In the Middle East, some of the most productive oil reservoirs are located in carbonate sequences from the Jurassic period. The Arabian platform was during the Mesozoic a vast shallow-water epicontinal sea located close to the paleo-equator and covered in extensive "epeiric" carbonate platforms or ramps.
Although much is known about Middle Eastern carbonate reservoirs, detailed architectures and sedimentologic complexity at the interwell scale (<1 km) are still poorly defined. For instance, are reservoirs units such as oolitic grainshoals always connected at the interwell scale, how do bed-by-bed correlations between wells work, and are there any heterogeneities present in reservoir rocks that have been so far overlooked but could impact production scenarios during CCS or EOR operations?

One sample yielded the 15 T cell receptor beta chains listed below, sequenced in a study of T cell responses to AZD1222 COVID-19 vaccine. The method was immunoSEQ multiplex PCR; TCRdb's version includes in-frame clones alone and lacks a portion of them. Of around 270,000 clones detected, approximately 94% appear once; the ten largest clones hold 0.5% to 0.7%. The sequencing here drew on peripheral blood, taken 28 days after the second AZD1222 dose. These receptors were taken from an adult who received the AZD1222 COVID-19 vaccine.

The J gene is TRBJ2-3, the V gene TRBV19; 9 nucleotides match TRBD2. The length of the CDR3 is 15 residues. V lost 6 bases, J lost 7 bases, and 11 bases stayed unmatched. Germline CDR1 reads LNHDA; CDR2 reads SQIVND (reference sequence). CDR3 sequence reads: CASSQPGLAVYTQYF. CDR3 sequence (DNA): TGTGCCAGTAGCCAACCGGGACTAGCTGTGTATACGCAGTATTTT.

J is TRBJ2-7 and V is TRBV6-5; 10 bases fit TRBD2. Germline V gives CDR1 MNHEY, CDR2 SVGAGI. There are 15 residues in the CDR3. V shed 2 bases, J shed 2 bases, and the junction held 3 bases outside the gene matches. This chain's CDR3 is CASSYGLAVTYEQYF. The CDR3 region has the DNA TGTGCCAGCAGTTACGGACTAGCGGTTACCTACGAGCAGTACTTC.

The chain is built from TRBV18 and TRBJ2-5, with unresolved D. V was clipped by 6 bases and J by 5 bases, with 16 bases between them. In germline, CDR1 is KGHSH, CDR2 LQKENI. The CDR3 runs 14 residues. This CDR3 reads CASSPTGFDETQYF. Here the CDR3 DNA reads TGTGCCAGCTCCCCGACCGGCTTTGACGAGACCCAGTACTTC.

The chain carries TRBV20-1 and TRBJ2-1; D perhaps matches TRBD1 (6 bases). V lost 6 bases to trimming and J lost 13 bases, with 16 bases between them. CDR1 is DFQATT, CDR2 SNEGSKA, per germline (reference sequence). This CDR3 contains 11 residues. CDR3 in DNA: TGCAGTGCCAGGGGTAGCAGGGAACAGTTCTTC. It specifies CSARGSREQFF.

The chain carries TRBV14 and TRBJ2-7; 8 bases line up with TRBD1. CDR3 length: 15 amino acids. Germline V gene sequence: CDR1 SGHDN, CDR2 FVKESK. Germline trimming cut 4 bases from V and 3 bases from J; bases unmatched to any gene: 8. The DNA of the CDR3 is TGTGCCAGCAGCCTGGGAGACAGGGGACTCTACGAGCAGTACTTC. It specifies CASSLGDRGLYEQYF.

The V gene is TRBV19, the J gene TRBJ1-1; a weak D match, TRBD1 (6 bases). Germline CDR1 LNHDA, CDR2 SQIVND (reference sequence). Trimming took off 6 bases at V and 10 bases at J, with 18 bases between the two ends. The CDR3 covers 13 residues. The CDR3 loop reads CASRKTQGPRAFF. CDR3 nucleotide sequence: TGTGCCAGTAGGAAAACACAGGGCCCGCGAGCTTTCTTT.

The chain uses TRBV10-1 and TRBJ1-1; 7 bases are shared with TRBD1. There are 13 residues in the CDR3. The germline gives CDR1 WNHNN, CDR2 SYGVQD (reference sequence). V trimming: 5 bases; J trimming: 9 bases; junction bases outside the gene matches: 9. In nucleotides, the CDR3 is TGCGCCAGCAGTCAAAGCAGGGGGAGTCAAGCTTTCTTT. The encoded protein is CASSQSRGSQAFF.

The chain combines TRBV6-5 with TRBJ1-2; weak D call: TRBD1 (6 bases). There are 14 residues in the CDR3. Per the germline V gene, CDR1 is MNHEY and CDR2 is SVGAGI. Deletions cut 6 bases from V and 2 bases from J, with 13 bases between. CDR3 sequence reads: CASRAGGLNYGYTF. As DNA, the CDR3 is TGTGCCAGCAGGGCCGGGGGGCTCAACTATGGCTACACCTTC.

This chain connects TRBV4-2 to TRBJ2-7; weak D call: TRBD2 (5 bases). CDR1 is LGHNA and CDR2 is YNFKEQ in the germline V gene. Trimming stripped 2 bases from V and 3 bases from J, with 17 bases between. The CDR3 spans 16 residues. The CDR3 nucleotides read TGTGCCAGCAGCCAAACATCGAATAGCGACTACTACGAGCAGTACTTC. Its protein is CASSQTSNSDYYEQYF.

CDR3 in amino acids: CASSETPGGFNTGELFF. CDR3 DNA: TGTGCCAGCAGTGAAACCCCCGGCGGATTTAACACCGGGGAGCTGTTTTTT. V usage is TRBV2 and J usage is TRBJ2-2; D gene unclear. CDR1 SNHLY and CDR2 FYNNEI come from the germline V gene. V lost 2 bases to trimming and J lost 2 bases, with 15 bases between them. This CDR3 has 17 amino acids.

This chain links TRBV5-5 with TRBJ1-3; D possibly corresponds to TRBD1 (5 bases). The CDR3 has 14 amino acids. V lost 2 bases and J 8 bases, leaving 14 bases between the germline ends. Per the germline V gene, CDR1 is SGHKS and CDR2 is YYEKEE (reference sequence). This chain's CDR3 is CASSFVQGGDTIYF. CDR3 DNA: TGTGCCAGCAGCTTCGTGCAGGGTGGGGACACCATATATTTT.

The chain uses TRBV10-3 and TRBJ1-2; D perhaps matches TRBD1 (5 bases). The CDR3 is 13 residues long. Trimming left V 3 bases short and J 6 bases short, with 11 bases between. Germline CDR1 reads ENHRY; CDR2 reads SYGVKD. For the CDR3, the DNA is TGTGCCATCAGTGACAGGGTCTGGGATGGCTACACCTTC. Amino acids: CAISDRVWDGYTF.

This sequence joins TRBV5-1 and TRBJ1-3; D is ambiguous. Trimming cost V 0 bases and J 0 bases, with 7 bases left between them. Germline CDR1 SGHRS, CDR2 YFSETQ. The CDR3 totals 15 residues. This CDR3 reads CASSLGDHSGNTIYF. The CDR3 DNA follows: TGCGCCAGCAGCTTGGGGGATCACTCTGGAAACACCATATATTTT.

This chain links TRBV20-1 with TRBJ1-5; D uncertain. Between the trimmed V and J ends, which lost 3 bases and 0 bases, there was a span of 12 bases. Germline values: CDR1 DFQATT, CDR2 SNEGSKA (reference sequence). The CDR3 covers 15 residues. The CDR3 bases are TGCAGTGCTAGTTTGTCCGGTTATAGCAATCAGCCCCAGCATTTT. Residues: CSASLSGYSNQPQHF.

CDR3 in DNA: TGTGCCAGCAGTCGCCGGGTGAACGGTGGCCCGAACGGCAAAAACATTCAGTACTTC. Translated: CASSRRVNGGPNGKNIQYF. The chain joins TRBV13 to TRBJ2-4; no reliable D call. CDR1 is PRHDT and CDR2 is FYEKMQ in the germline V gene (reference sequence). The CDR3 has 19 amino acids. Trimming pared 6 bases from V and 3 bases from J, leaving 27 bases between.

To answer these questions, we work on excellent reservoir analogues in the Emirat of Ras-Al-Khaima, focusing on Lower to Middle Jurassic outcrops that can be continuously traced for >1 km. The goals of our study include a better understanding of the depositional context of these Jurassic sequences, a quantitative estimate of the geometry of significant geobodies within the carbonate sequence, and better constraints on the timing of deposition through the use of chemostratigraphy combined with existing biostratigraphic constraints.